The Financial Industry Regulatory Authority (FINRA) brought charges against Wedbush Securities for its alleged failure to comply with requirements related to the protection of customer assets. FINRA alleged that Wedbush Securities failed on multiple occasions from June 2009 through June 2012 to comply with requirements under applicable law and SEC rule to promptly obtain and maintain physical possession or control of fully-paid-for securities and excess margin securities carried for its customers. It also allegedly failed to set aside on at least a weekly basis in a special account (the “reserve account”) any amounts it owes customers in excess of amounts its customers owe it. FINRA claimed that Wedbush created and/or increased deficits in its segregation requirement by improperly delivering stock shares or returning stock shares borrowed for transactions, when it did not have sufficient excess shares above the firm’s segregation requirement. FINRA alleged that Wedbush failed to protect customer assets from as early as 2004, despite being put on notice beforehand. Webush also received a Letter of Caution from FINRA on the subject in 2008.

Stoltmann Law Offices is investigating David Newman, who recently entered into a Letter of Acceptance, Waiver and Consent (AWC) with the Financial Industry Regulatory Authority (FINRA). Newman was accused of participating in undisclosed private securities transactions by introducing a married couple and two other individuals to an outside investment between the fall of 2012 and the spring of 2015. During this time, Newman was registered with First Western Securities during this time period, from April 1, 2008 until January 5, 2016, which is when he was terminated.

The couple Newman convinced, invested a total of more than $895,000 in the outside investment, and Newman received 10% in commissions from that investment. The investment turned out to be part of a fraudulent scheme perpetrated by another individual. The couple was retired. For this, Newman was suspended from the industry for 15 months and fined $15,000. He was also ordered to disgorge the financial benefits received to be paid to FINRA in the amount of $89,500 plus interest.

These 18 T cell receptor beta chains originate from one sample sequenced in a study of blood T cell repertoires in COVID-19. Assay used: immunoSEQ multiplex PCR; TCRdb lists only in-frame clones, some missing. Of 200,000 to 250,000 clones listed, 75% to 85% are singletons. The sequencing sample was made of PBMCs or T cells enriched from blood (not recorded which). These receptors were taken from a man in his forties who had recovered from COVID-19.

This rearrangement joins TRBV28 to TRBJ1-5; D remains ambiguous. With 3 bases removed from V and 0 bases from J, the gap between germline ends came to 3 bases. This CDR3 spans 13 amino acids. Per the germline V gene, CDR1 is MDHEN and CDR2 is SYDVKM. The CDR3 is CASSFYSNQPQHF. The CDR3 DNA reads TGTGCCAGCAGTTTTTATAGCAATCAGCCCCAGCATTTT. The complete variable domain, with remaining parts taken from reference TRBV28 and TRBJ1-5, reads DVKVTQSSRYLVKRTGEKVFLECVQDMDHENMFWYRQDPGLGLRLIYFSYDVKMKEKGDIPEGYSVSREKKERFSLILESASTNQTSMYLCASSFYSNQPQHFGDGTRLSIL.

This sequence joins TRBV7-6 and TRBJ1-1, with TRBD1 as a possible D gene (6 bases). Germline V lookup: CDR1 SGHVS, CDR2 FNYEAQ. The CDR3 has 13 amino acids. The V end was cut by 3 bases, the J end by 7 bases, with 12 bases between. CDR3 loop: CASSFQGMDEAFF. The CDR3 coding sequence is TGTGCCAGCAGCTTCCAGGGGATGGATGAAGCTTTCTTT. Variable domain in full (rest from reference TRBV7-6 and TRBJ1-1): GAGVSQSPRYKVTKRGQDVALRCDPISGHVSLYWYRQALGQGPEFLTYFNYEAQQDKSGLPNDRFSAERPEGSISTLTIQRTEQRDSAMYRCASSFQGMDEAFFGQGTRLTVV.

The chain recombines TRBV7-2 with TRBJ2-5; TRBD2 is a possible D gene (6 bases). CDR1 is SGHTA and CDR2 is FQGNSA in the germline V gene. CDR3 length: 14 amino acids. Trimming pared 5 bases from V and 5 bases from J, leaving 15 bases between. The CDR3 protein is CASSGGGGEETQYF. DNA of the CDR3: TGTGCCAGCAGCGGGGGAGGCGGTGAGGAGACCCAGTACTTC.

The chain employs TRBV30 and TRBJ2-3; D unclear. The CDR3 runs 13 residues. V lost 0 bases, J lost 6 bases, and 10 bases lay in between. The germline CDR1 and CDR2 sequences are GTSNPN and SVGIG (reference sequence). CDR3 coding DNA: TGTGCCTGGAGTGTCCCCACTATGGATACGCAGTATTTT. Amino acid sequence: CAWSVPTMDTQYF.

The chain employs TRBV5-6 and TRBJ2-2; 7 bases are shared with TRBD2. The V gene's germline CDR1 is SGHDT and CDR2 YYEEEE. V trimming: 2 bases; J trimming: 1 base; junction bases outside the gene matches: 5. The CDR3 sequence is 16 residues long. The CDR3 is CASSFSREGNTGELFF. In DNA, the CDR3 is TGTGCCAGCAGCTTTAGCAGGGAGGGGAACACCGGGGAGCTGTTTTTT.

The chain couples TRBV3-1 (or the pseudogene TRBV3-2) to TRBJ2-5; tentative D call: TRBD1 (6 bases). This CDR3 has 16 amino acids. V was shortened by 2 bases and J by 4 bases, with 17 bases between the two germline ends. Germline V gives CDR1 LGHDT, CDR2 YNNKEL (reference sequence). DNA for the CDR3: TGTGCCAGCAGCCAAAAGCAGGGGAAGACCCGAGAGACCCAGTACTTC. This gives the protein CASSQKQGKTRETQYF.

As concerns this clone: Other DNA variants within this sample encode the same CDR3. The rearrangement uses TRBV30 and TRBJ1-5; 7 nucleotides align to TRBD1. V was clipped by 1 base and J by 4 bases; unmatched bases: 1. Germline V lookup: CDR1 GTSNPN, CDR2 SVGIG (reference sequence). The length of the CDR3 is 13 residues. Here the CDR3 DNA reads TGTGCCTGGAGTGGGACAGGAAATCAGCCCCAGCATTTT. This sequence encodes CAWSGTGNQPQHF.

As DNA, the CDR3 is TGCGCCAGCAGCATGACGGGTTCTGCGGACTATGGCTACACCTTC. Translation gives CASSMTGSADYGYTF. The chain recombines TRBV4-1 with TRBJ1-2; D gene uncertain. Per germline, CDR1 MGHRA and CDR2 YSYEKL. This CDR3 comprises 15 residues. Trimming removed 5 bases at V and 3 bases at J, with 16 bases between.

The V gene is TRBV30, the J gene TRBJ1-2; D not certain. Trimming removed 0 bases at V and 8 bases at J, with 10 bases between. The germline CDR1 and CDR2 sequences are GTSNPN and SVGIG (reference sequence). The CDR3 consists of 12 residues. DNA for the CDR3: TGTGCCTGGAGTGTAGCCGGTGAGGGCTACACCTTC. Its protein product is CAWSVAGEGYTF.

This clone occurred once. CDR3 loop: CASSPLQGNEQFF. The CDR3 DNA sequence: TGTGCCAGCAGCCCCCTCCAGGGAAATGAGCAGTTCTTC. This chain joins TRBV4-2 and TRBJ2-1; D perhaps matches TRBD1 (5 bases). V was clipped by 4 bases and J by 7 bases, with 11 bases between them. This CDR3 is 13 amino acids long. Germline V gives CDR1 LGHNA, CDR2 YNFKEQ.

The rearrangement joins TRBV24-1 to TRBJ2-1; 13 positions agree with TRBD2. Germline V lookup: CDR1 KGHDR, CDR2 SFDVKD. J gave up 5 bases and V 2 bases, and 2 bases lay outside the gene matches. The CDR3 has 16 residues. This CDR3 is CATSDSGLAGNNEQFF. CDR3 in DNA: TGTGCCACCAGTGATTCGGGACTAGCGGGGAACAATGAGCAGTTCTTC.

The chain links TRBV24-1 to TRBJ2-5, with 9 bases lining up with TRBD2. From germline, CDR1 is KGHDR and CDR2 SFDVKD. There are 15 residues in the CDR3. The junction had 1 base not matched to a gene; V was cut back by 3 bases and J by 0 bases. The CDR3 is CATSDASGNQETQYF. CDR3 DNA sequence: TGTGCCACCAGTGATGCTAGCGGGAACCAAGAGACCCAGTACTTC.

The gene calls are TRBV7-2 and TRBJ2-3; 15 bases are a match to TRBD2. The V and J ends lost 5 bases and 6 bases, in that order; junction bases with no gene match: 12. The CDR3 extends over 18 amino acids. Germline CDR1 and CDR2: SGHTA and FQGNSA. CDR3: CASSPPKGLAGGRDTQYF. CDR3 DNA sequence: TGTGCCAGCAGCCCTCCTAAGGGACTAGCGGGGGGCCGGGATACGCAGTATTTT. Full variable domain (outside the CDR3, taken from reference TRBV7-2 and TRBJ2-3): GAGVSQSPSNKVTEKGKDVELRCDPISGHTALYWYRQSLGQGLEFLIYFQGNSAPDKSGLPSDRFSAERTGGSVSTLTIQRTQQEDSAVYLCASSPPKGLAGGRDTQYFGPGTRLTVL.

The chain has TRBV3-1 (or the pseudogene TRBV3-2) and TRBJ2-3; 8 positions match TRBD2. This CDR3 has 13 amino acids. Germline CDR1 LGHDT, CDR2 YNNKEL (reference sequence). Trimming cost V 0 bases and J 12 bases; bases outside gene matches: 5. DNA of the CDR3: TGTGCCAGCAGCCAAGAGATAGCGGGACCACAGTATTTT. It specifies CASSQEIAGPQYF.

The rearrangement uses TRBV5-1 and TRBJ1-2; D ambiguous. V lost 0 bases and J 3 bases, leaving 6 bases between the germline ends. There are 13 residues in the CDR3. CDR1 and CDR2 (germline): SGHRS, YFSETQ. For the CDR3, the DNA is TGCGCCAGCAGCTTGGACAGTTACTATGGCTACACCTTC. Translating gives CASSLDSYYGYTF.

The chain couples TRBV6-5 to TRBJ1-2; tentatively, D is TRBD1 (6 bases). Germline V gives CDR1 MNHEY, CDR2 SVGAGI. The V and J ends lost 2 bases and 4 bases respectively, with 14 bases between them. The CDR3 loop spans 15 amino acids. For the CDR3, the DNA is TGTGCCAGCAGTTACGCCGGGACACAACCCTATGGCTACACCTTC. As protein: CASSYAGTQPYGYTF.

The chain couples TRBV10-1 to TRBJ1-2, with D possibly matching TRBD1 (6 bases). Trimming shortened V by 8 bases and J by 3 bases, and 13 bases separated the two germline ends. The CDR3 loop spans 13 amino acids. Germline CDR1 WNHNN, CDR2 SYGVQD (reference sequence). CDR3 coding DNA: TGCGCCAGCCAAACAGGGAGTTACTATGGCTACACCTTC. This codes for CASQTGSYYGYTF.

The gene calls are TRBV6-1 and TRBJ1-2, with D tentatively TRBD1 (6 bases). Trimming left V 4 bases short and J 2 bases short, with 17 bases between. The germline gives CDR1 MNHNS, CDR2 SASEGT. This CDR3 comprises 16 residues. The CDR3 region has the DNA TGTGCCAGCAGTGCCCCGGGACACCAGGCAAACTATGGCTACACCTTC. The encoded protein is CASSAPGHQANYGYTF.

David Newman was registered with A.G. Edwards & Sons in St. Louis, Missouri from September 1985 until April 1992, Raymond James in Duncan, Oklahoma from April 1992 until April 2008 and First Western Securities in Duncan from April 2008 until January 2016. He has one customer dispute against him and is not licensed within the industry, according to his online FINRA BrokerCheck report. If you invested money with David Newman, you may be able to sue his former firm, First Western Securities. Please call us for a free consultation with an attorney today. 312-332-4200.

Recently, Feltl & Company, based in Minneapolis, Minnesota, was censured and fined $225,000 and made to make restitution to customers in the amount of approximately $13,000. According to Feltl & Company’s Letter of Acceptance, Waiver and Consent (AWC) with the Financial Industry Regulatory Authority (FINRA), Feltl failed to establish and maintain a supervisory system reasonably designed to ensure that its sales of leveraged and inverse exchange-traded funds complied with applicable securities laws and FINRA rules. FINRA also alleged that it made unsuitable recommendations of those products to customers. In September 2014, Feltl and FINRA entered into a separate AWC that imposed a censure and fine of $1 million on the firm. FINRA found multiple failures by Feltl between 2008 and 2012 concerning supervision of transactions in penny-stock securities and annual testing and verification of supervisory procedures. This had to do with the sale of unit investment trusts (UITs).